If you’re looking to burn maximum calories, then why not have some hot fun in the summertime? The heat is definitely on, but if you’re doing something that you love, then it can seem like less of a workout and more of a good time. Break out of the air-conditioned gym for some great summer calorie burners.
You can knock out your cardio with some activities that are the perfect blend of fun and intensity, whether you’re taking a beach vacation, camping in the mountains or staying close to home – and the community pool.
Fitness pro Raphael Calzadilla recommends finding an activity that you love – when you enjoy it, you’ll work harder at it, he says. “The thing about exercise intensity is that the more you enjoy the activity, the more likely you’ll perform it with frequency and consistency. Also, if you don’t enjoy the activity, then you simply won’t do it at the level of intensity necessary,” Raphael says.
Before you start enjoying the great outdoors, be sure you have plenty of water to rehydrate. You may not feel thirsty, but you’ll sweat more outside doing high-intensity activities than you think. And even if you’re keeping cool in the water, you’ll still need to keep the inside of your body cool by drinking plenty of water.
Take it easy at first – gradually build your speed and intensity as you allow your body to get used to working out in hot weather. Wear lightweight, loose-fitting clothing, and don’t forget the sunscreen.
The versatility of being outside will make it a lot easier to find fun exercise activities. Here are some of Raphael’s favorite choices, based on fun and calorie-burning efficiency:
Beach Volleyball — 575 calories
Frisbee Tossing — 200 calories
Bicycling — 590 calories
Mountain Biking — 575 calories
Hiking — 400 calories
Horse Back Riding (Galloping) — 550 calories
Rollerblading — 475 calories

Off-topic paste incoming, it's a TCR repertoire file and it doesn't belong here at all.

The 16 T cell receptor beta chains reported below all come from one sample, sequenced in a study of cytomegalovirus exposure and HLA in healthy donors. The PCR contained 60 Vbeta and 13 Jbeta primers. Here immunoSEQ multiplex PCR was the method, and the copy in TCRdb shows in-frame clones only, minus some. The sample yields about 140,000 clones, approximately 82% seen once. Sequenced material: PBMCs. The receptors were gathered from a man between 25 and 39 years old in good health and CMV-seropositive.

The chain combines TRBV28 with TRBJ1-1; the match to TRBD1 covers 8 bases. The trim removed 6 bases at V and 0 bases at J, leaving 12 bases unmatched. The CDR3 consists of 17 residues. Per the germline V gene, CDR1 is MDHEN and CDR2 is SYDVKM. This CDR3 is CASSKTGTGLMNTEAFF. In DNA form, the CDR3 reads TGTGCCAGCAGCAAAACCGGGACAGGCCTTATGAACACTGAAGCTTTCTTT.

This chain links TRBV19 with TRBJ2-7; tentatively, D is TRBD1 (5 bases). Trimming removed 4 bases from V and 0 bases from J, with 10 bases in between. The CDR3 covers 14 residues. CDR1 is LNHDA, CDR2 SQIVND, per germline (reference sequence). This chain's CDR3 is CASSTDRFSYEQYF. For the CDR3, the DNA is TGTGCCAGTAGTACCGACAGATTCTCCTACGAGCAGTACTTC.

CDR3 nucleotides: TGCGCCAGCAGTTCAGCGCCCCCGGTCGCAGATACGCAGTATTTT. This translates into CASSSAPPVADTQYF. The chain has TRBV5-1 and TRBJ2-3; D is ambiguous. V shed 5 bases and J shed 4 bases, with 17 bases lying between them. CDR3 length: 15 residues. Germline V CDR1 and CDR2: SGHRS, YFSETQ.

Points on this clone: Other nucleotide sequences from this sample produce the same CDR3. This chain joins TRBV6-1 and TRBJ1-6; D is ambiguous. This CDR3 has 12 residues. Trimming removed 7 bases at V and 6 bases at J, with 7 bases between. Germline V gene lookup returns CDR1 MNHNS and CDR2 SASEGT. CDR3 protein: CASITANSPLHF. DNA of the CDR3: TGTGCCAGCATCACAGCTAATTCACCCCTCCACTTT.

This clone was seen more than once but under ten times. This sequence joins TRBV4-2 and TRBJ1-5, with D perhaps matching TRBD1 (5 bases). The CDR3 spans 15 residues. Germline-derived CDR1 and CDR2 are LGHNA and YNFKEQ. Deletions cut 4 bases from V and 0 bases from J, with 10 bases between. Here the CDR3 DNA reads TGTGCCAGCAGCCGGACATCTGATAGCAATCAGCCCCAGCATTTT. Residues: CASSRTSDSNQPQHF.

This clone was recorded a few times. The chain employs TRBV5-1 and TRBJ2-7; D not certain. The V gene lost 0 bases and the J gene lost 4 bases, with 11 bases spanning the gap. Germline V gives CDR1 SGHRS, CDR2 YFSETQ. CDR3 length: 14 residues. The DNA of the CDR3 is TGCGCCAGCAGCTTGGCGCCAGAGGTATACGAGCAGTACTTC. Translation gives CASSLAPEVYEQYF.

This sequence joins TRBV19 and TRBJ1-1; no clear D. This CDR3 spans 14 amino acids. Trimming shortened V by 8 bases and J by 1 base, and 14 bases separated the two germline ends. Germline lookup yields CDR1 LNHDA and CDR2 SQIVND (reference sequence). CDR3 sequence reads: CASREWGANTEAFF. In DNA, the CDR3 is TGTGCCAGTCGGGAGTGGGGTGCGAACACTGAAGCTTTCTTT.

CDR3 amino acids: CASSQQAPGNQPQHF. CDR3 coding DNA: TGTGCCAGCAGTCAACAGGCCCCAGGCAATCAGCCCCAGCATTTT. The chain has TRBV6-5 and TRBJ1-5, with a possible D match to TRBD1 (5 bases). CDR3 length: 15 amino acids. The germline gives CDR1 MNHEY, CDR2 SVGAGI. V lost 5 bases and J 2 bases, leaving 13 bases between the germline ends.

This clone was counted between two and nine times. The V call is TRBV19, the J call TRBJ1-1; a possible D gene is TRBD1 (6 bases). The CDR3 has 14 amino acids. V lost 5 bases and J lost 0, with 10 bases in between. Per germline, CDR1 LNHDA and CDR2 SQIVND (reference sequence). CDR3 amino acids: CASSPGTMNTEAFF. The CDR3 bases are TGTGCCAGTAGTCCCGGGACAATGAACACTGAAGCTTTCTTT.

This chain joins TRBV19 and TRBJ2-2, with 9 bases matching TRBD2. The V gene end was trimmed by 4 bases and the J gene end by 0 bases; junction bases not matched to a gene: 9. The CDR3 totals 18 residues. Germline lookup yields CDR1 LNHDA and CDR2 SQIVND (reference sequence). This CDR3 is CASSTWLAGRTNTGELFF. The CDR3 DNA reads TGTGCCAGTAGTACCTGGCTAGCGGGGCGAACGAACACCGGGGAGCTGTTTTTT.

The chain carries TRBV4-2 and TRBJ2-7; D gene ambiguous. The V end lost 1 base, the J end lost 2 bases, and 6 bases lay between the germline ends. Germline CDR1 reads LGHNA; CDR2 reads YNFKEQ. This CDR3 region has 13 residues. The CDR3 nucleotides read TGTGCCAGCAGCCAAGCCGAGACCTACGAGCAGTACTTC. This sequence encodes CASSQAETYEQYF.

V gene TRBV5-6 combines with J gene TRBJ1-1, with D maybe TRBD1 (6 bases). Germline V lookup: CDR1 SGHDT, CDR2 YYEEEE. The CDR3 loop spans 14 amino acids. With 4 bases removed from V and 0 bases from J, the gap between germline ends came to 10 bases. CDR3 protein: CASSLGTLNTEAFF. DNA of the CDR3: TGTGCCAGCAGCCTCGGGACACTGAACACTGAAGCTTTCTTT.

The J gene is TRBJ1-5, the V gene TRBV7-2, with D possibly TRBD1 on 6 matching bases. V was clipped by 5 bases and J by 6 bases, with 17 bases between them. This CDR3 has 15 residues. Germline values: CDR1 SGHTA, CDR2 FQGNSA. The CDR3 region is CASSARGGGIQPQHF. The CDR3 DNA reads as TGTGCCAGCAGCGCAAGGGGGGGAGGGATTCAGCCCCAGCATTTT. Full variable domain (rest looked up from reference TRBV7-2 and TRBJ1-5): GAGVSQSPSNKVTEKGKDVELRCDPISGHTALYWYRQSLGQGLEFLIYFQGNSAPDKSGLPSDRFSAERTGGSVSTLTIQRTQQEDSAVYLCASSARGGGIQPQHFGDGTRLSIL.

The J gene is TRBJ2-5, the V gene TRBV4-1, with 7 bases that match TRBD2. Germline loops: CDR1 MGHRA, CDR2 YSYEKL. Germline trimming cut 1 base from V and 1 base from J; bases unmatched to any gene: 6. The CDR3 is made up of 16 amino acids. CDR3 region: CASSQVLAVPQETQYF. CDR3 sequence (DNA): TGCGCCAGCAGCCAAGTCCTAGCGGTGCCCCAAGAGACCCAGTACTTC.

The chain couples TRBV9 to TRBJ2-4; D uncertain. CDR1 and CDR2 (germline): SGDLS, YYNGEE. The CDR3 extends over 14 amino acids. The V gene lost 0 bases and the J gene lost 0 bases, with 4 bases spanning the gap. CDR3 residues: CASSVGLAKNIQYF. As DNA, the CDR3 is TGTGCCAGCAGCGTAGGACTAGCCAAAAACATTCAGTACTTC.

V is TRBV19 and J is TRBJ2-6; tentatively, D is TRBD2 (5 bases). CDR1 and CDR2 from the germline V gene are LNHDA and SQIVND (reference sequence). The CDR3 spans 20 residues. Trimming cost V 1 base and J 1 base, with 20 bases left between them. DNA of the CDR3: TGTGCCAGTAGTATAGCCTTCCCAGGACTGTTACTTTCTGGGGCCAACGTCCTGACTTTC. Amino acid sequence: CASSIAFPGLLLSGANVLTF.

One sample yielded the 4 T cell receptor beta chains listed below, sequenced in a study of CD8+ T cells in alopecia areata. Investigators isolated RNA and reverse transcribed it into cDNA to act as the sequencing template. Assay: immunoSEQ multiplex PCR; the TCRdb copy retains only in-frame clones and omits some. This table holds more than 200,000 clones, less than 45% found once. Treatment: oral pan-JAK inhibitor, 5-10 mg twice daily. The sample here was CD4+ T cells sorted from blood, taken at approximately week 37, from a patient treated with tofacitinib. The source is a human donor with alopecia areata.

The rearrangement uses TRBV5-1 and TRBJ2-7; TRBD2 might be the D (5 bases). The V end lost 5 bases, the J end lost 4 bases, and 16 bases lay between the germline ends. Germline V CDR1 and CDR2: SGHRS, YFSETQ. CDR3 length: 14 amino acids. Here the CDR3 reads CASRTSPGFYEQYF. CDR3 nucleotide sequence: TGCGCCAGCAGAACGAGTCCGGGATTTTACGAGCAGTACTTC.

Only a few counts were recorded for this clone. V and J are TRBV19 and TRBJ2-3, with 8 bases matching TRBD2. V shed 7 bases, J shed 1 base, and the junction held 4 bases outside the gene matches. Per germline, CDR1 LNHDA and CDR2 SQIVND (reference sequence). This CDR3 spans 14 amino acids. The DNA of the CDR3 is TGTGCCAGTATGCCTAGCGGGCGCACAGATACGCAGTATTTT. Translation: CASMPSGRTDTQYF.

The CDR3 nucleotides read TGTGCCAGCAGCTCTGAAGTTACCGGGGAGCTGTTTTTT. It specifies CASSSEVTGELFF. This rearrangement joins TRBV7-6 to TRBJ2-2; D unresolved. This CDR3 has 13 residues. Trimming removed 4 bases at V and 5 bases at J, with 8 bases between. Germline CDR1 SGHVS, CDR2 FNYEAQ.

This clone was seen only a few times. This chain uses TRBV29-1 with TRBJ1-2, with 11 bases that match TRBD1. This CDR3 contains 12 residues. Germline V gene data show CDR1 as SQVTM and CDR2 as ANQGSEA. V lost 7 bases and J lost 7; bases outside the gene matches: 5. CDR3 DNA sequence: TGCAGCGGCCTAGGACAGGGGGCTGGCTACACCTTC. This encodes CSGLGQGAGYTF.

Swimming — 400 calories
Tennis (singles) — 400 calories
Tennis (doubles) — 280 calories
Surfing — 200 calories
*The values given for each activity are based on a 150-pound woman exercising at moderate intensity for one hour.
Maximize those values by making some tweaks in intensity. Use the terrain around you to make your workout more challenging. For example, a beach run or beach volleyball will burn more calories than one done on pavement, due to the uneven surface of the sand. Creating drag in the water while swimming laps will increase intensity as well. Biking up hills and on grass has the same effect.
Raphael says the effectiveness of cardio exercise all depends on intensity. “Cardio time is irrelevant to me if I have no way of analyzing not only the type of cardio and time performed — but also the degree of intensity. A leisurely stroll on a treadmill for an hour is not going to even come close to the calorie burn of 30 minutes of a high intensity run. The bottom line is that the type of cardio, time, and intensity all count when it comes to having the most efficient calorie-burning session.”
So get out there and enjoy the warm weather. Before you know it, you’ll be cooped up in the gym once again.